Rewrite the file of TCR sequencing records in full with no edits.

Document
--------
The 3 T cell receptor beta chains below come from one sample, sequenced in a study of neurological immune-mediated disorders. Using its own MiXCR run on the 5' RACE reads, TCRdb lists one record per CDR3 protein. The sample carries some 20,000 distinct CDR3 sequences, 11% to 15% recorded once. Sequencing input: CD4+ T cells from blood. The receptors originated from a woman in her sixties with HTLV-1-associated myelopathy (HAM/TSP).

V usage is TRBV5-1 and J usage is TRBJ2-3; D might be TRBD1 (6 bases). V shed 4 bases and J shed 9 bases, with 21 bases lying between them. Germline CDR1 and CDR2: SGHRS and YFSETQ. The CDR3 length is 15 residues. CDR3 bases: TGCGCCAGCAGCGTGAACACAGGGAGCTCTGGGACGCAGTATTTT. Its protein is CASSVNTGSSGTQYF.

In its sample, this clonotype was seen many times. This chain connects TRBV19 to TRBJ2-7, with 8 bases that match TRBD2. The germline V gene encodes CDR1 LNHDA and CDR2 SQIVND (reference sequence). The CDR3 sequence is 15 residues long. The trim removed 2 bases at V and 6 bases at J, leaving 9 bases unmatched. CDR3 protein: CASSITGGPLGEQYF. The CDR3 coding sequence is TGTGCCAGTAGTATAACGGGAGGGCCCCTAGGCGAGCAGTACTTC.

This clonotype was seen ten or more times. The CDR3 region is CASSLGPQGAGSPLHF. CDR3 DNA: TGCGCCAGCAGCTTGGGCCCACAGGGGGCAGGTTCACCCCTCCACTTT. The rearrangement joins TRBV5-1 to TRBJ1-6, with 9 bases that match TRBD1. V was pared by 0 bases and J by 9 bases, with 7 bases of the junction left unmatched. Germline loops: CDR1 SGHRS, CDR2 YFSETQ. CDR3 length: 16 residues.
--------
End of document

The 3 T cell receptor beta chains below come from one sample, sequenced in a study of neurological immune-mediated disorders. Using its own MiXCR run on the 5' RACE reads, TCRdb lists one record per CDR3 protein. The sample carries some 20,000 distinct CDR3 sequences, 11% to 15% recorded once. Sequencing input: CD4+ T cells from blood. The receptors originated from a woman in her sixties with HTLV-1-associated myelopathy (HAM/TSP).

V usage is TRBV5-1 and J usage is TRBJ2-3; D might be TRBD1 (6 bases). V shed 4 bases and J shed 9 bases, with 21 bases lying between them. Germline CDR1 and CDR2: SGHRS and YFSETQ. The CDR3 length is 15 residues. CDR3 bases: TGCGCCAGCAGCGTGAACACAGGGAGCTCTGGGACGCAGTATTTT. Its protein is CASSVNTGSSGTQYF.

In its sample, this clonotype was seen many times. This chain connects TRBV19 to TRBJ2-7, with 8 bases that match TRBD2. The germline V gene encodes CDR1 LNHDA and CDR2 SQIVND (reference sequence). The CDR3 sequence is 15 residues long. The trim removed 2 bases at V and 6 bases at J, leaving 9 bases unmatched. CDR3 protein: CASSITGGPLGEQYF. The CDR3 coding sequence is TGTGCCAGTAGTATAACGGGAGGGCCCCTAGGCGAGCAGTACTTC.

This clonotype was seen ten or more times. The CDR3 region is CASSLGPQGAGSPLHF. CDR3 DNA: TGCGCCAGCAGCTTGGGCCCACAGGGGGCAGGTTCACCCCTCCACTTT. The rearrangement joins TRBV5-1 to TRBJ1-6, with 9 bases that match TRBD1. V was pared by 0 bases and J by 9 bases, with 7 bases of the junction left unmatched. Germline loops: CDR1 SGHRS, CDR2 YFSETQ. CDR3 length: 16 residues.